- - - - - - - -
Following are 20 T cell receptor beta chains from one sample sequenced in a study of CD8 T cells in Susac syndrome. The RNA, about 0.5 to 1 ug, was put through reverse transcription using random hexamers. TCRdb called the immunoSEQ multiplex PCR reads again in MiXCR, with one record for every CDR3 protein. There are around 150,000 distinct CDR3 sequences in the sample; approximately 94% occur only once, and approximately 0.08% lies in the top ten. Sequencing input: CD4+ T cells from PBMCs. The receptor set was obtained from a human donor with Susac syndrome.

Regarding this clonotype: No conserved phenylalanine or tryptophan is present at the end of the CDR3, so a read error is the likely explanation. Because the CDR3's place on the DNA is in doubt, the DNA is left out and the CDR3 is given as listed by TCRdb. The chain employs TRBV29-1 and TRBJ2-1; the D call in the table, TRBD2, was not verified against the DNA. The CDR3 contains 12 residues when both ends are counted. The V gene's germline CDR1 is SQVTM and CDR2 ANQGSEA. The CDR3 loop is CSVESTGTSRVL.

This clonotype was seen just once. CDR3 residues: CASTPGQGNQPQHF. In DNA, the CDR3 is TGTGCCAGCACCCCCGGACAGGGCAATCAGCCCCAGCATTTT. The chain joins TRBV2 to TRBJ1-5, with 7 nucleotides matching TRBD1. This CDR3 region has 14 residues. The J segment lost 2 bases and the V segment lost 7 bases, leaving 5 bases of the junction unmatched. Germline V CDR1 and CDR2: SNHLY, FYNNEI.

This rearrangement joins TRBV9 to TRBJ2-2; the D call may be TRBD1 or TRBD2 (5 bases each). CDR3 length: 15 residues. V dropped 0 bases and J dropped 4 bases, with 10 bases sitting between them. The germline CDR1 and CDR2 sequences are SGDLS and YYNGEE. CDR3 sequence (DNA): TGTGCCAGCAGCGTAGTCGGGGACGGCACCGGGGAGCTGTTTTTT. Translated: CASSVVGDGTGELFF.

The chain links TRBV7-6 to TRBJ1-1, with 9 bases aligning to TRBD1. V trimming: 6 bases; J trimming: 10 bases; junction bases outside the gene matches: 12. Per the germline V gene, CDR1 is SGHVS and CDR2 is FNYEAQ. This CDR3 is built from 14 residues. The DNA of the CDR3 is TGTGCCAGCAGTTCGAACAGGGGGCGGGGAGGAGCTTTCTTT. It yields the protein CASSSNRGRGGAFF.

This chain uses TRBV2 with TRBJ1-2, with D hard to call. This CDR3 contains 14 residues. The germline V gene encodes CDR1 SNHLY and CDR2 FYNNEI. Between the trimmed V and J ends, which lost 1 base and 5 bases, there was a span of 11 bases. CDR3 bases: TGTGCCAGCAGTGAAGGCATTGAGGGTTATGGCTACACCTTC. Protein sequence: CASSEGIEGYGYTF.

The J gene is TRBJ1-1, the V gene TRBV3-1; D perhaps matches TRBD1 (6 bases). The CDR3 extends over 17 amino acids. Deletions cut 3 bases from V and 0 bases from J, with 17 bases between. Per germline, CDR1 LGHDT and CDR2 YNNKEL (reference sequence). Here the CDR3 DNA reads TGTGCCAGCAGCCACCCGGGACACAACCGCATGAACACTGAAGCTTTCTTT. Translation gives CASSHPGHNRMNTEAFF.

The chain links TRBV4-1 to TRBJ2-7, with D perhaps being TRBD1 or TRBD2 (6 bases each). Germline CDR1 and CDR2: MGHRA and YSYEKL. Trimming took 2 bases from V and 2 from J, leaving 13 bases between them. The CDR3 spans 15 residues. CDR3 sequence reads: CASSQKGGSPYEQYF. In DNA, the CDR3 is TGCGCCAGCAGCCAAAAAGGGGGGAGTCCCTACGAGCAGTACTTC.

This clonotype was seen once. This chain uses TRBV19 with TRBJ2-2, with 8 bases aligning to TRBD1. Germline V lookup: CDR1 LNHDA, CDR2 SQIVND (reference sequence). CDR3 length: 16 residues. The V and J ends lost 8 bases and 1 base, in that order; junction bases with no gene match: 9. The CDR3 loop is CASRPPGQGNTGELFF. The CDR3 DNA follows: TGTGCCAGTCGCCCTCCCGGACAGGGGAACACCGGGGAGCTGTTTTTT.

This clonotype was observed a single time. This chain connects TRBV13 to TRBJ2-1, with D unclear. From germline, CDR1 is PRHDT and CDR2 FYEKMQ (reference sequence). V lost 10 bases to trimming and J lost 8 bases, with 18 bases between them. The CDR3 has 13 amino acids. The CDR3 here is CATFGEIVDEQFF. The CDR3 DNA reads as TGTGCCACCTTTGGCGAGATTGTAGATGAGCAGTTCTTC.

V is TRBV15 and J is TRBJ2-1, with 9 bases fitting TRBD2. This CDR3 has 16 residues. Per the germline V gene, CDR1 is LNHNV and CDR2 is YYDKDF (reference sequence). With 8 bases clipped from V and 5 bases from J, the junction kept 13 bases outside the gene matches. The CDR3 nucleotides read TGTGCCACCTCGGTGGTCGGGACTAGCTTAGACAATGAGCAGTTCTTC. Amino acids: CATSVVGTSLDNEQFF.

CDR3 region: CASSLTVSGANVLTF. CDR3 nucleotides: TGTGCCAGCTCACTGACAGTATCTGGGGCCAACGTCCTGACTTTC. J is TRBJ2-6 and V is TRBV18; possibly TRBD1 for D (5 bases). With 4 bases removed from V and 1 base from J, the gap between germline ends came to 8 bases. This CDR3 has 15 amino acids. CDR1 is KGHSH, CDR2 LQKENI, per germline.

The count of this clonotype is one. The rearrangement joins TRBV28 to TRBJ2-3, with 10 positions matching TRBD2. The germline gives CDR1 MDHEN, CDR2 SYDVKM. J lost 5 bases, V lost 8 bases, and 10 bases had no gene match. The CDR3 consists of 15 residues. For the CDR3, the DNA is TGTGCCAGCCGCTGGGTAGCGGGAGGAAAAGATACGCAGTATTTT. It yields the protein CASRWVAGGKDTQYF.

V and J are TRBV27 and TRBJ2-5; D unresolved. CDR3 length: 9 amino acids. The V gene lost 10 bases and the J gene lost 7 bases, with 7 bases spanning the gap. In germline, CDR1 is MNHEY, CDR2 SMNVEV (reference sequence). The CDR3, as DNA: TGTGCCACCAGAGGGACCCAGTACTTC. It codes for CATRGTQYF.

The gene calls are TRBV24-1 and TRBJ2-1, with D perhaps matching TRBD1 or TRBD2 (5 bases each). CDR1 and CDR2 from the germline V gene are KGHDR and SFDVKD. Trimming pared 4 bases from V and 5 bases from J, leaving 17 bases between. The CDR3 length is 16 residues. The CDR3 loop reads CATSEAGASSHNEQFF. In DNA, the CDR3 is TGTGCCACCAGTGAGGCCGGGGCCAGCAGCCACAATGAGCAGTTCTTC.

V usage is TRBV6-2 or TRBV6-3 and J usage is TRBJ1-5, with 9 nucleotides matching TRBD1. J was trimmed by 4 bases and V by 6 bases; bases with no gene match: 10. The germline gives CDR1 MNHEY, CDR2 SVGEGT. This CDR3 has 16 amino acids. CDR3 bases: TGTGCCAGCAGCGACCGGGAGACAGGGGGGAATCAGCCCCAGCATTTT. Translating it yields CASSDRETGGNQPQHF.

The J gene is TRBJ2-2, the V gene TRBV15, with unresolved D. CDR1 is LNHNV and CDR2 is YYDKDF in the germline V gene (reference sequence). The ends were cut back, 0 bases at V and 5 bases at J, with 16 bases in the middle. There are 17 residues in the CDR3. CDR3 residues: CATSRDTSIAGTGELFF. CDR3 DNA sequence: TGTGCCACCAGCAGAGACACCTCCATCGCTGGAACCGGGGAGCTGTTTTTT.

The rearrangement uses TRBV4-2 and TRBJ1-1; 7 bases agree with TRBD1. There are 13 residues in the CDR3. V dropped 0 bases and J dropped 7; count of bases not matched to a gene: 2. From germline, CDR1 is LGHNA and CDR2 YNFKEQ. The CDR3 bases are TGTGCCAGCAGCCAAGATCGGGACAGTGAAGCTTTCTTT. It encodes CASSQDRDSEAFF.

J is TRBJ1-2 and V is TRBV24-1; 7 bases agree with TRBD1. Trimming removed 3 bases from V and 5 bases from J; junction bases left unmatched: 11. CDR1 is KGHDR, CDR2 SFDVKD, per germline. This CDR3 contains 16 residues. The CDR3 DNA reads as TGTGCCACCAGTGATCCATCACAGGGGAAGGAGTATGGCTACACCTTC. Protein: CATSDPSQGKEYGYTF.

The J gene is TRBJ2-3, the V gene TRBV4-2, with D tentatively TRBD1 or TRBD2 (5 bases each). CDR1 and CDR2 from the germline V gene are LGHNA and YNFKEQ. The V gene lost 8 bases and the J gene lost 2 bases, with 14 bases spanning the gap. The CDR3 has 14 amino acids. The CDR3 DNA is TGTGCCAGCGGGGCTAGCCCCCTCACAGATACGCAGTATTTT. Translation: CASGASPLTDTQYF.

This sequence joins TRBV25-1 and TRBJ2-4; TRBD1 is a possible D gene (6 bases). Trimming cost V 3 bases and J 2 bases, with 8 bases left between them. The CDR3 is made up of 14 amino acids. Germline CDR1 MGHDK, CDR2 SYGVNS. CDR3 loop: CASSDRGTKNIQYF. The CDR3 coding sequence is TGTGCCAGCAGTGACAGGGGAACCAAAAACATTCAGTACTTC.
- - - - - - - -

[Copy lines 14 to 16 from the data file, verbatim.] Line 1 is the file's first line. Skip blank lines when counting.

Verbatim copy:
V and J are TRBV27 and TRBJ2-5; D unresolved. CDR3 length: 9 amino acids. The V gene lost 10 bases and the J gene lost 7 bases, with 7 bases spanning the gap. In germline, CDR1 is MNHEY, CDR2 SMNVEV (reference sequence). The CDR3, as DNA: TGTGCCACCAGAGGGACCCAGTACTTC. It codes for CATRGTQYF.

The gene calls are TRBV24-1 and TRBJ2-1, with D perhaps matching TRBD1 or TRBD2 (5 bases each). CDR1 and CDR2 from the germline V gene are KGHDR and SFDVKD. Trimming pared 4 bases from V and 5 bases from J, leaving 17 bases between. The CDR3 length is 16 residues. The CDR3 loop reads CATSEAGASSHNEQFF. In DNA, the CDR3 is TGTGCCACCAGTGAGGCCGGGGCCAGCAGCCACAATGAGCAGTTCTTC.

V usage is TRBV6-2 or TRBV6-3 and J usage is TRBJ1-5, with 9 nucleotides matching TRBD1. J was trimmed by 4 bases and V by 6 bases; bases with no gene match: 10. The germline gives CDR1 MNHEY, CDR2 SVGEGT. This CDR3 has 16 amino acids. CDR3 bases: TGTGCCAGCAGCGACCGGGAGACAGGGGGGAATCAGCCCCAGCATTTT. Translating it yields CASSDRETGGNQPQHF.